Asylum seekers should get decision within 12 months

Report says asylum seekers should be allowed work after nine months in system

The final report was brought to Cabinet this morning by Minister for Equality Aodhán Ó Ríordáin but has yet to be approved by Government. Photograph: Gareth Chaney Collins

The final report was brought to Cabinet this morning by Minister for Equality Aodhán Ó Ríordáin but has yet to be approved by Government. Photograph: Gareth Chaney Collins

 

Clear differences have emerged between Minister for Justice Frances Fitzgerald and her junior minister Aodhán Ó Ríordáin on the implementation of a new report on reforming the asylum process.

The report – from the Working Group on Improvements to the Protection Process, including Direct Provision and Supports to Asylum Seekers – recommends that new asylum seekers have a decision on their application within 12 months and the right to work after nine months.

It also recommends that more than 3,000 people who have been in the system for five years or more should be “fast-tracked” to residency.

Mr Ó Ríordáin described its publication yesterday as a “Yes for equality moment”, adding: “We have a moral obligation now to move from the publication to implementation.”

Ms Fitzgerald, also speaking at its publication, described it as “food for thought”.

“There will be cost implications. There are savings as well in having a more efficient system, but clearly if you want to process the applications in a quicker way there are resource implications.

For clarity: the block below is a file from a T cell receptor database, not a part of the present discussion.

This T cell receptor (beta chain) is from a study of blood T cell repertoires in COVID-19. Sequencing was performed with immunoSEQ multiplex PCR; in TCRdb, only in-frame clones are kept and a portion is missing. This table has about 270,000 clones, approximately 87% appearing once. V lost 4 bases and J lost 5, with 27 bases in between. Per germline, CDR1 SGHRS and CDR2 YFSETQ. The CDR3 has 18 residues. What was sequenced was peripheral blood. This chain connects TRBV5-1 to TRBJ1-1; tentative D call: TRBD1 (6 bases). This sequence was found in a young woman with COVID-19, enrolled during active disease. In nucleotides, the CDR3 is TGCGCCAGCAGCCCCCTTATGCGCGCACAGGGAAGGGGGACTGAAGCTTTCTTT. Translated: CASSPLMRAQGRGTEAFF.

Resources

She said, however, she was “absolutely committed to tackling the lengthy delays in the protection system.”

The working group, chaired by Mr Justice Bryan McMahon, included representatives from Government departments, NGOs working with asylum seekers and refugees, and a core group of asylum applicants and refugees.

The cost of implementing the recommendations will be €135.4 million over five years, but savings of more than €195 million would accrue if recommendations on speeding up the legal process are implemented, it says.

Ms Fitzgerald said she would immediately initiate a dialogue with Government departments and agencies affected by the 170 recommendations in the report.

It says the most pressing issue for the almost 8,000 people in the system is the length of time they are in it, with 55 per cent there for more than five years.

The report says “as a matter of principle” no one should be in the system for more than five years.

The key recommendation is to replace the current system where applications for asylum, subsidiary protection and leave to remain are processed consecutively, with a single procedure where all potential applications are processed in a single step.

The enactment of the International Protection Bill, which will underpin most of the other recommendations, should happen “as a matter of urgency”.

Right to remain

For those already in the system more than five years, about 3,350 people, the report recommends they have their cases fast-tracked and either be granted residency or have their deportation order revoked.

The report calls for improvements to living conditions, including that: the weekly allowance be increased from €19.10 to €38.74 for adults, and from €9.60 €29.80 for children; all families should have access to cooking facilities and private living space; single adults should be able to apply for a single room after nine months and be offered one after 15 months, and should have the option of cooking; the right to work for people who have been in the system for nine months or more should be provided “when the single procedure is operating efficiently”.